Spider plants are one of the easiest houseplants to grow in the home.
In fact, it was quite trendy during the Victorian era, where people plant them on hanging baskets.
As a perennial, this plant may or may not produce flowers during its blooming time.
But its long, yellow-ish leaves are usually pretty enough on their own for most homeowners.
Spider Plants are quite hardy and can adapt to almost any conditions but it definitely helps to plant them in the soil that best suits their needs.
Like succulents, spider plants don’t bode well with too much water, but does that mean you can plant them in the same type of soil as succulents?
Can You Use Succulent Soil For Spider Plants?
Yes, you can use a succulent soil mix for your spider plant because it is well-drained soil that provides even moisture and prevents your spider plant from getting too wet or too dry.
Just make sure to use a well-drained succulent soil mix and not one that drains too fast because these plants like a little moisture to remain in their soil.
As well as ensuring your spider plant has the correct type of soil, you’ll also need to look after its basic needs if you want this plant to thrive in your home.
Watering Your Spider Plant
Probably even more important than the soil you use is how much you water your spider plant.
You can use the perfect soil for this plant but if you continually overwater it, it won’t last long.
When about the top one inch of soil feels dry, then it’s time to give your spider plant some water.
It likes to have its soil consistently moist but never soggy.
Watering about once per week is usually sufficient to keep the soil moist.
And make sure to pour away any water that builds up in the draining dish or around the base of the plant.
Overwatering is probably the most common killer of spider plants in the home and they are susceptible to root rot if watered too regularly or left to sit in water.
Take a little extra care that the soil doesn’t dry out too much during the spring and summer months when they may need a little extra water.
Related Article: How To Make Your Spider Plant Bushier
Sunlight And Temperature
Spider plants like bright to moderate indirect sunlight.
They don’t like direct, hot sunlight, which can lead to their leaves getting sunburned and developing brown spots or turning brown at the tips.
For maximum growth, spider plants like temperatures that range between 70 and 90°F.
They can tolerate temperatures as low as 35°F without becoming damaged but will grow slower when kept at temperatures below 65°F.
Re-Potting Your Spider Plant
These perennials will also need a re-pot every once in a while.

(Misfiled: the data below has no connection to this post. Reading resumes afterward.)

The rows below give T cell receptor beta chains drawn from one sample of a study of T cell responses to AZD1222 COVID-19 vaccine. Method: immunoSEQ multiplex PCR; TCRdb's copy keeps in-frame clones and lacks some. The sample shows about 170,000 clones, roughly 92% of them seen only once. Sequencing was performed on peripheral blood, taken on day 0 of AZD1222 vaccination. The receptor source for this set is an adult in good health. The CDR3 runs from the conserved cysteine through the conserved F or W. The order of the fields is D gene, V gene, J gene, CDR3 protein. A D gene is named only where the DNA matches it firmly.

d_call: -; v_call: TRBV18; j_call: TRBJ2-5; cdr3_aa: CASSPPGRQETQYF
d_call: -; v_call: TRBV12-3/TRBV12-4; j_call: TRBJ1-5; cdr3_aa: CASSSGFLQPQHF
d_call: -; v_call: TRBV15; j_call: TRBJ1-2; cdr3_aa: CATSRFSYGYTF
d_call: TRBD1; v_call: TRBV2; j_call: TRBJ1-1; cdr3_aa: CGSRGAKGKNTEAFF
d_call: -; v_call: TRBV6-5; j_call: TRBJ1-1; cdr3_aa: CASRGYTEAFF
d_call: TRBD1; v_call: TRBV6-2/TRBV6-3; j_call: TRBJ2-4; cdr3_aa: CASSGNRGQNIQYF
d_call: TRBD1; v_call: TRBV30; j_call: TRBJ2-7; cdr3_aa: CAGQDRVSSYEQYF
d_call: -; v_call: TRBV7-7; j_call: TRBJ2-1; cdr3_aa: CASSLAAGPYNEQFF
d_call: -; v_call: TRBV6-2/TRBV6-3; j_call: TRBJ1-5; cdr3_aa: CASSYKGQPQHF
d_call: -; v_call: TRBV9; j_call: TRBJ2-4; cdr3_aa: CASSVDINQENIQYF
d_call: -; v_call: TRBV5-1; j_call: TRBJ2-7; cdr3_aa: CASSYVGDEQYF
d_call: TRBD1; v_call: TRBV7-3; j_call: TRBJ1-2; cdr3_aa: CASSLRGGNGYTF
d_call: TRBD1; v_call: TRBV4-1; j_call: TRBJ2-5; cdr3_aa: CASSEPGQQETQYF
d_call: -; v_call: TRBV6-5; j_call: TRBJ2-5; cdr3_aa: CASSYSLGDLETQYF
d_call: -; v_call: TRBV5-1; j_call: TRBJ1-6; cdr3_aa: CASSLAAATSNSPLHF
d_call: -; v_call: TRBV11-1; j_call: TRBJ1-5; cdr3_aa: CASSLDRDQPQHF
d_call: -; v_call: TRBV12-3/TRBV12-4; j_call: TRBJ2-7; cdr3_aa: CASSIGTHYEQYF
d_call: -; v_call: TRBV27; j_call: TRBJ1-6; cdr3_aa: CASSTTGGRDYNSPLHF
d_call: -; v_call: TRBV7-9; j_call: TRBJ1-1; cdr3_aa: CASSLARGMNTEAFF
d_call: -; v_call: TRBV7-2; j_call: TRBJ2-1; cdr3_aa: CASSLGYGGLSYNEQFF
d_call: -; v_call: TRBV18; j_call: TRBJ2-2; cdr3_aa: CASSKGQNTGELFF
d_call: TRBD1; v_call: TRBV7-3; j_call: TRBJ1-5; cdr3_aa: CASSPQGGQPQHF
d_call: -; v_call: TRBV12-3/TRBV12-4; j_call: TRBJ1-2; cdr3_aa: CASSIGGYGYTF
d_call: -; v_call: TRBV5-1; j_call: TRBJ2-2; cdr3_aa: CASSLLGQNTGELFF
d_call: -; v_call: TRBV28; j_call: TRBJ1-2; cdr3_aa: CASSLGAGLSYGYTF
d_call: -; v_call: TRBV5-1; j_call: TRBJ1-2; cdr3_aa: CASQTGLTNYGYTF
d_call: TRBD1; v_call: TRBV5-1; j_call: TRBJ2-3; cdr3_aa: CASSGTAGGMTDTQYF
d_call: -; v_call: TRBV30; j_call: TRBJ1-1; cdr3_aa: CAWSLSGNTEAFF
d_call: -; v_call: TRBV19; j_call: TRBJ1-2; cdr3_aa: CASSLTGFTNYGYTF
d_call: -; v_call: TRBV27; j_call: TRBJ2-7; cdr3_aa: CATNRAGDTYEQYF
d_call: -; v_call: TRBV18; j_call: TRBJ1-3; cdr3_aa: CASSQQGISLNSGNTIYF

Knowing how to replace the soil properly helps with re-potting and overall growth.
Since the spider plant can bloom in all seasons except winter, it has a lot of chance for growth.
And if the location and conditions are ideal, these plants tend to grow fast.
It can even produce a new plant called “pups” which you can put in their own pot to start growing.
In some cases, it may even break its pot due to its aggressive roots and exceptional growth.
Re-potting or moving your spider plant to a bigger pot will ensure further growth.
And stronger roots help the plant to survive even in dryer periods.
When you see its roots creeping above the soil, it’s time to think about moving your spider plant to a bigger pot.
But don’t worry, the repotting process is not too difficult.
Gently remove your plant from its current pot and rinse and trim the roots, then re-plant it in a larger container with drainage holes.
Use scissors to trim the outer sides and bottom of the roots.
Try to cut away about an inch of roots so the plant will have more space when it goes into its new pot.
Related Article: Can I Cut The Brown Tips Off My Spider Plant?
How To Make Your Own Succulent Soil For Spider Plants
One of the best candidates for potting and repotting spider plants is definitely well-drained succulent soil.
This type of potting mix is made with a loose and grainy kind of soil to let your spider plant drain away excess water.
You can also make your succulent soil if the materials are available in your area.
Otherwise, there are pre-mixed and ready-to-go packs available online and in garden centers.
Succulent soil mix often consists of sand, gardening soil, and either perlite or pumice.
Sand helps in draining water and making avoid moisture retention.
The pumice or perlite is what helps the roots breathe.
And gardening soil is overall a good thing to help add nutrients to the mix.
To make the succulent soil, simply combine garden soil, coarse sand, and perlite in a large container and mix it all well by hand.
And don’t forget to put your newly-potted spider plants in a location with indirect light and low-temperature space.